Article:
(8) $${ {\cal P}}_{\rm A} = \displaystyle{{t_\ell} \over {t_ \oplus}}, $$

where $t_ \oplus $ is the corresponding value of t upon substituting Earth's parameters. When t HD <t SW, we find that equation (8) simplifies to,

(9) $${ {\cal P}}_{\rm A} ({\rm HD}) = \left( {\displaystyle{{P_{\rm s}} \over {1{\kern 1pt} {\rm atm}}}} \right)\left( {\displaystyle{{R_{\rm P}} \over {R_ \oplus}}} \right)\left( {\displaystyle{{\langle F_{{\rm EUV}} \rangle} \over {\langle F_ \oplus \rangle}}} \right)^{ - 1}, $$

where $P_{\rm s} = gM_{{\rm atm}} /(4\pi R_{\rm P}^2 )$ is the surface pressure of the atmosphere, $F_ \oplus $ is the value of 〈F EUV〉 for the Earth and we have employed the mass–radius relation $M/M_ \oplus {\rm \sim} \left( {R/R_ \oplus } \right)^{3.7} $ (Valencia et al. 2006; Zeng et al. 2016). Similarly, when t HD >t SW, it is easy to verify that equation (8) can be expressed as,

(10) $${ {\cal P}}_{\rm A} ({\rm SW}) = \left( {\displaystyle{{P_{\rm s}} \over {1{\kern 1pt} {\rm atm}}}} \right)\left( {\displaystyle{a \over {1{\kern 1pt} {\rm AU}}}} \right)^2 \left( {\displaystyle{{R_{\rm P}} \over {R_ \oplus}}} \right)^{ - 1.7} \left( {\displaystyle{\dot {{\hskip4pt}M_{\rm \star}} \over \dot {{\hskip4pt}M_{\rm \odot}}}} \right)^{ - 1}, $$

where ${\dot {{\hskip4pt}M_{\rm \odot}}}$ is the Sun's mass-loss rate. In general, the mass-loss rate displays a complex empirical dependence on stellar parameters, for instance the star's mass, activity, age and rotation rate (Cranmer & Saar 2011). We shall adopt the scaling relation proposed in Johnstone et al. (2015) for low-mass stars (although its validity remains somewhat uncertain for $M_{\rm \star} \lt 0.4M_{\rm \odot} $ and $M_{\rm \star} \gt 1.1M_{\rm \odot} $ ):

(11) $$\displaystyle{\dot {{\hskip4pt}M_{\rm \star}} \over \dot {{\hskip4pt}M_{\rm \odot}}} = \left( {\displaystyle{{R_{\rm \star}} \over {R_{\rm \odot}}}} \right)^2 \left( {\displaystyle{{\Omega _{\rm \star}} \over {\Omega _{\rm \odot}}}} \right)^{1.33} \left( {\displaystyle{ {{\hskip4pt}M_{\rm \star}} \over {{\hskip4pt}M_{\rm \odot}}}} \right)^{ - 3.36}, $$

where $R_{\rm \star} $ , $\Omega _{\rm \star} $ and $M_{\rm \star} $ are the stellar radius, rotation rate and mass, respectively. When we substitute the values for Proxima Centauri, we find that ${\hskip-4pt}\dot {{\hskip4pt}M_{\rm \star}} \approx 4.8 {\hskip-4pt}\dot {{\hskip4pt}M_{\rm \odot}} $ , which is fairly close to ${\hskip-4pt}\dot {{\hskip4pt}M_{\rm \star}} \approx {\hskip-4pt}\dot {{\hskip4pt}M_{\rm \odot}} $ obtained from simulations (Garraffo et al. 2016). The above expression is based on the assumption that the star does not rotate rapidly, 7 since the mass-loss rate would otherwise attain a saturation value with the dependence ${\hskip-4pt}\dot {{\hskip4pt}M_{\rm \star}} \propto M_{\rm \star}^{1.3}$ in that regime (Johnstone et al. 2015).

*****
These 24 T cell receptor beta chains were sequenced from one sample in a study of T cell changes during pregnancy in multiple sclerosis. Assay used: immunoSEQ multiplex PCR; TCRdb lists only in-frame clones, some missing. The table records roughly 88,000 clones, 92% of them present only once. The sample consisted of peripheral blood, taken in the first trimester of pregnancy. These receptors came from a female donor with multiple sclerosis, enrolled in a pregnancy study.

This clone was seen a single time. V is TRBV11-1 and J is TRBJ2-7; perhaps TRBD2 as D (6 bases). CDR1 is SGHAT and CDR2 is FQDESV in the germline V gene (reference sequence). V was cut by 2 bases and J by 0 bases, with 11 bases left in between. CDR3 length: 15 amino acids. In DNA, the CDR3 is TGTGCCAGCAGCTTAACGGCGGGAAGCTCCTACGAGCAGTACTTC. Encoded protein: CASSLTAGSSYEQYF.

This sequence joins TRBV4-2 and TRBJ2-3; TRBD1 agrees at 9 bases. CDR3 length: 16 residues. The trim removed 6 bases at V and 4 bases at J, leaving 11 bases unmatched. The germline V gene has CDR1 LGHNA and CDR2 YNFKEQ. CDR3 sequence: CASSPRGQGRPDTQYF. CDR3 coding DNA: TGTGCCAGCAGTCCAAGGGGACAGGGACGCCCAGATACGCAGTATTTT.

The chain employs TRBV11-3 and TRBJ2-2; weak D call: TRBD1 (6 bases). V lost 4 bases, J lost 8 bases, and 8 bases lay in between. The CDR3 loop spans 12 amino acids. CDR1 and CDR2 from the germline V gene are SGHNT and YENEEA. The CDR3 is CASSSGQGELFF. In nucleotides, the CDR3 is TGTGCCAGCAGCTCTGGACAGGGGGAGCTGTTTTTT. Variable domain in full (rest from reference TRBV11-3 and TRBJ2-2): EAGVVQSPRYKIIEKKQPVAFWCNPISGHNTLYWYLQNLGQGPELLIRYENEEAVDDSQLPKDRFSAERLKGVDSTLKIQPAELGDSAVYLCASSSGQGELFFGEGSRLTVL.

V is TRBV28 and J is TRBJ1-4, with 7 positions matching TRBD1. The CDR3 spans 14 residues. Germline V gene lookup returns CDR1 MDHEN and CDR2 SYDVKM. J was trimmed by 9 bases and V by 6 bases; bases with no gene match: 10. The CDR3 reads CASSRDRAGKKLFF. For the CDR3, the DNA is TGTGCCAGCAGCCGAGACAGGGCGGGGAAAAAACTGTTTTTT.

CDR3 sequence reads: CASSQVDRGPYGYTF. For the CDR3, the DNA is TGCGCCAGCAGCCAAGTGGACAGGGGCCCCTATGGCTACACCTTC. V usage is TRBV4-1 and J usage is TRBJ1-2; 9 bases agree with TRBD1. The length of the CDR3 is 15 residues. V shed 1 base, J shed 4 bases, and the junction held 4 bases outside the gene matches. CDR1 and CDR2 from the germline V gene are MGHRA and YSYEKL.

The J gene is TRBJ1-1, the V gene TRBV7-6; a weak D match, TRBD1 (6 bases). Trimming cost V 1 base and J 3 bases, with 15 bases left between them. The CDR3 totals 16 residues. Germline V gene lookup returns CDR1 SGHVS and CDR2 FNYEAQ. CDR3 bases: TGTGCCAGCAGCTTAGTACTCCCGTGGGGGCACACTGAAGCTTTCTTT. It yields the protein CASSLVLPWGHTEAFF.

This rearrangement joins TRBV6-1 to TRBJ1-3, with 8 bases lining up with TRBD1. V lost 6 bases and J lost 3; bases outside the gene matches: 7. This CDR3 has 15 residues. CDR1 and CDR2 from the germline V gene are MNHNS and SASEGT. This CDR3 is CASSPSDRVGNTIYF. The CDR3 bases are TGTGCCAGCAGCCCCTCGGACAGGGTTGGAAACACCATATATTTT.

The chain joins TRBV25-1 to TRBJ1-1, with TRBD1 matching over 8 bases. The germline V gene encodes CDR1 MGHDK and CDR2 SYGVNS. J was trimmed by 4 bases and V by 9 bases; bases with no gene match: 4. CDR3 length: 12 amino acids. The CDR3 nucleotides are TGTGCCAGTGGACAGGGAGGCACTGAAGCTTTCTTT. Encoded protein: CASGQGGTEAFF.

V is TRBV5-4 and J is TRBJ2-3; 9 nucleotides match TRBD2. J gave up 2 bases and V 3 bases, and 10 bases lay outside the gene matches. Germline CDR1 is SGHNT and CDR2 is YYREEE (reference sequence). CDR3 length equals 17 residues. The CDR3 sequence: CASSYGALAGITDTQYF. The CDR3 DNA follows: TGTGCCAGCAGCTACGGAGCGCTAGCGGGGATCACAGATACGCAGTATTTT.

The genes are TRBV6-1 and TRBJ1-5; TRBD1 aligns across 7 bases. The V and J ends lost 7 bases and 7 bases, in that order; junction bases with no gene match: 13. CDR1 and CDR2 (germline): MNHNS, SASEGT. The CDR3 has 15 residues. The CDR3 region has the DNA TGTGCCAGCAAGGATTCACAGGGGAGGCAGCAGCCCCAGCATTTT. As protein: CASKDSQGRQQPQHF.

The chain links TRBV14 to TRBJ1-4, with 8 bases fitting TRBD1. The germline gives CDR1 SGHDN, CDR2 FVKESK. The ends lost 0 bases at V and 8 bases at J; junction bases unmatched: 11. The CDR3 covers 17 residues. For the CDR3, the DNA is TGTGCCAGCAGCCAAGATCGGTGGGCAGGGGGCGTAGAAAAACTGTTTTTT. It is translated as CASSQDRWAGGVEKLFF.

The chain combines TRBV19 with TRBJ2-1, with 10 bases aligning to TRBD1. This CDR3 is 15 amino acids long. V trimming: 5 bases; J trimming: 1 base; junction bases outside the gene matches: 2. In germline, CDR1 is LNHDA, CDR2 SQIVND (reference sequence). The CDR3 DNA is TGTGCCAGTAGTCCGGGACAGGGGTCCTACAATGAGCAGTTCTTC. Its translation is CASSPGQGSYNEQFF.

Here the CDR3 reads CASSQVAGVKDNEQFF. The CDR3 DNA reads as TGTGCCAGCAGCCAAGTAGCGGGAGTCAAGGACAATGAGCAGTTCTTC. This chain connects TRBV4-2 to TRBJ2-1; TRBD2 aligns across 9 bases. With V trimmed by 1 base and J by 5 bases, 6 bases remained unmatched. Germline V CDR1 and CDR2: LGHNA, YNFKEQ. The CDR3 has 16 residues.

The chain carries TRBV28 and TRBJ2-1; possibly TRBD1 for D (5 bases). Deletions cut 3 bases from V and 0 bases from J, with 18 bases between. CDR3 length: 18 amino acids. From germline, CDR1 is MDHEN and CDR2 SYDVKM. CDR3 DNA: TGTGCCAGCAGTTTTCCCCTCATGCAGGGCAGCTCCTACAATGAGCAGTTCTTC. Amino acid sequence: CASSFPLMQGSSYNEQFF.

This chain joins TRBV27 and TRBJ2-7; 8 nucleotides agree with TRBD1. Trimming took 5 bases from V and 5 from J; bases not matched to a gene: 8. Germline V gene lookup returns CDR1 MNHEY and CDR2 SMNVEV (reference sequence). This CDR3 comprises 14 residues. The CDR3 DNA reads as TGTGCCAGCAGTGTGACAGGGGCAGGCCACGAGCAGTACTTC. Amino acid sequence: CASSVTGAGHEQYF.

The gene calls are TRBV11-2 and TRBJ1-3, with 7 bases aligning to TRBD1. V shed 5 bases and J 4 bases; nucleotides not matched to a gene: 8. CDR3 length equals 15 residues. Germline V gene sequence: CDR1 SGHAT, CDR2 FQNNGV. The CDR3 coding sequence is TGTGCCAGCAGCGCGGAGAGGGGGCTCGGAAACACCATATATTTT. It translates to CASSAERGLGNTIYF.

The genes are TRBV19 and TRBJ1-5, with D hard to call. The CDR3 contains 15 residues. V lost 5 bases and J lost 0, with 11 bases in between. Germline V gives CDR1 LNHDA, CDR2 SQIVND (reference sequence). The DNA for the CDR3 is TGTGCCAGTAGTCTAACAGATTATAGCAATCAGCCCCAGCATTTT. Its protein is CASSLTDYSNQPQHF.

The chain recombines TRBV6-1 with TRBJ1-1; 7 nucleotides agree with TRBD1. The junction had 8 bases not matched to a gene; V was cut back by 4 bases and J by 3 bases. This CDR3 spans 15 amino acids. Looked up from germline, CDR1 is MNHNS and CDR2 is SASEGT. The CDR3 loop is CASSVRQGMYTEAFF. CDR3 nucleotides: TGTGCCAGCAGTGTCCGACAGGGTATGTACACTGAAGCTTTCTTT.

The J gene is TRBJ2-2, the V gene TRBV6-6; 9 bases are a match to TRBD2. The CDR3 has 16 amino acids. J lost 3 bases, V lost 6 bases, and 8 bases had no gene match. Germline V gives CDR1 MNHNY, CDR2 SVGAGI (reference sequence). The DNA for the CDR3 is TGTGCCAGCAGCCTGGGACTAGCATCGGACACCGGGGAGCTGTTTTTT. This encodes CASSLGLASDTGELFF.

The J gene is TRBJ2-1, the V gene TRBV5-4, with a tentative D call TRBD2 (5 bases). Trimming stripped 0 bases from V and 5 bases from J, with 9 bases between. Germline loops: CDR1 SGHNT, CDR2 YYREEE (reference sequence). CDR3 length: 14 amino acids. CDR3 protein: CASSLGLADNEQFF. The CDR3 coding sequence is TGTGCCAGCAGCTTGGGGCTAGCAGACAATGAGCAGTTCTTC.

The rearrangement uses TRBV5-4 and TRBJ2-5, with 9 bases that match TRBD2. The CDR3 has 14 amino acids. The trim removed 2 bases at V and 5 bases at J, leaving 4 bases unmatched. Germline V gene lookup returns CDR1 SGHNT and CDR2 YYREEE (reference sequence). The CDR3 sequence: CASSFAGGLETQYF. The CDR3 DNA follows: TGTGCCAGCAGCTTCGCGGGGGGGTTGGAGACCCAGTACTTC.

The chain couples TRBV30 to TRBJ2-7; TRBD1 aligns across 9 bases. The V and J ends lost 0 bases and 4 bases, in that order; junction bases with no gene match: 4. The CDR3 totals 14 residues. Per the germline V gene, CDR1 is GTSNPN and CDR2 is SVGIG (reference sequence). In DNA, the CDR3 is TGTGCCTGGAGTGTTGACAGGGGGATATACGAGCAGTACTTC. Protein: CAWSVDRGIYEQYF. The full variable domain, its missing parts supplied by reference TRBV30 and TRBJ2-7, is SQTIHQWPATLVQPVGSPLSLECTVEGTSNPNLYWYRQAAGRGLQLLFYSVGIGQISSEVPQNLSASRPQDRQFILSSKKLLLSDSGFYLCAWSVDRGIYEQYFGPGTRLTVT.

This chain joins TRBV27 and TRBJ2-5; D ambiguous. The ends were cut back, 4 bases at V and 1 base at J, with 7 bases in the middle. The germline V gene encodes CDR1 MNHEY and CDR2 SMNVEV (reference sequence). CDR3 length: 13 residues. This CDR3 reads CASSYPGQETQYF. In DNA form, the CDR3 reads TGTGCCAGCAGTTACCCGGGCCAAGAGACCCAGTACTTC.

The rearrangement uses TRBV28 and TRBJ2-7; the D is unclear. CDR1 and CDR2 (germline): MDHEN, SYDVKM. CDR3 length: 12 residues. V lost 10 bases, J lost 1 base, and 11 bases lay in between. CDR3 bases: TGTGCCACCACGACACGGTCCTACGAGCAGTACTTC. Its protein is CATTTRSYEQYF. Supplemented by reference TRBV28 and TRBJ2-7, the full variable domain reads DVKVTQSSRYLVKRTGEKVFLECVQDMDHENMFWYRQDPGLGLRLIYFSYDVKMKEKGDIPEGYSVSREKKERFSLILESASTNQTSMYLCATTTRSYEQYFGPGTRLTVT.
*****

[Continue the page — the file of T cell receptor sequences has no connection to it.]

A few general observations can be drawn from equations (9) and (10). The likelihood function is linearly proportional to the surface pressure (which itself is related to M atm), implying that planets with relatively massive atmospheres are conducive to being superhabitable, in agreement with Vladilo et al. (2013) and Heller & Armstrong (2014). Secondly, we observe that exoplanets in the HZ around M-dwarfs are typically subject to higher values of 〈F EUV〉 compared with the Earth (France et al. 2013), and are also located much closer (Kopparapu et al. 2013). When combined with equations (9) and (10), these facts imply that ${ {\cal P}}_{\rm A} $ for such exoplanets is likely to be much lower than unity.

We have seen that t quantifies the timescale over which the atmosphere is present. Over this duration, it is worth highlighting that species diversity itself increases over time. The enhancement of biodiversity has been predicted to obey logistic growth (Purvis & Hector 2000; Benton 2009), which can, in some instances, be loosely visualized as a linear function during the growing phase prior to saturation. Thus, one could, perhaps, also envision equation (8) as a heuristic measure of the maximal species diversity relative to Earth. In turn, a planetary ecosystem with higher biodiversity would be typically associated with greater stability and multifunctionality (Hooper et al. 2005; Cardinale et al. 2012), although the subtleties inherent in analyses of diversity–stability relationships should be duly recognized (Ives & Carpenter 2007).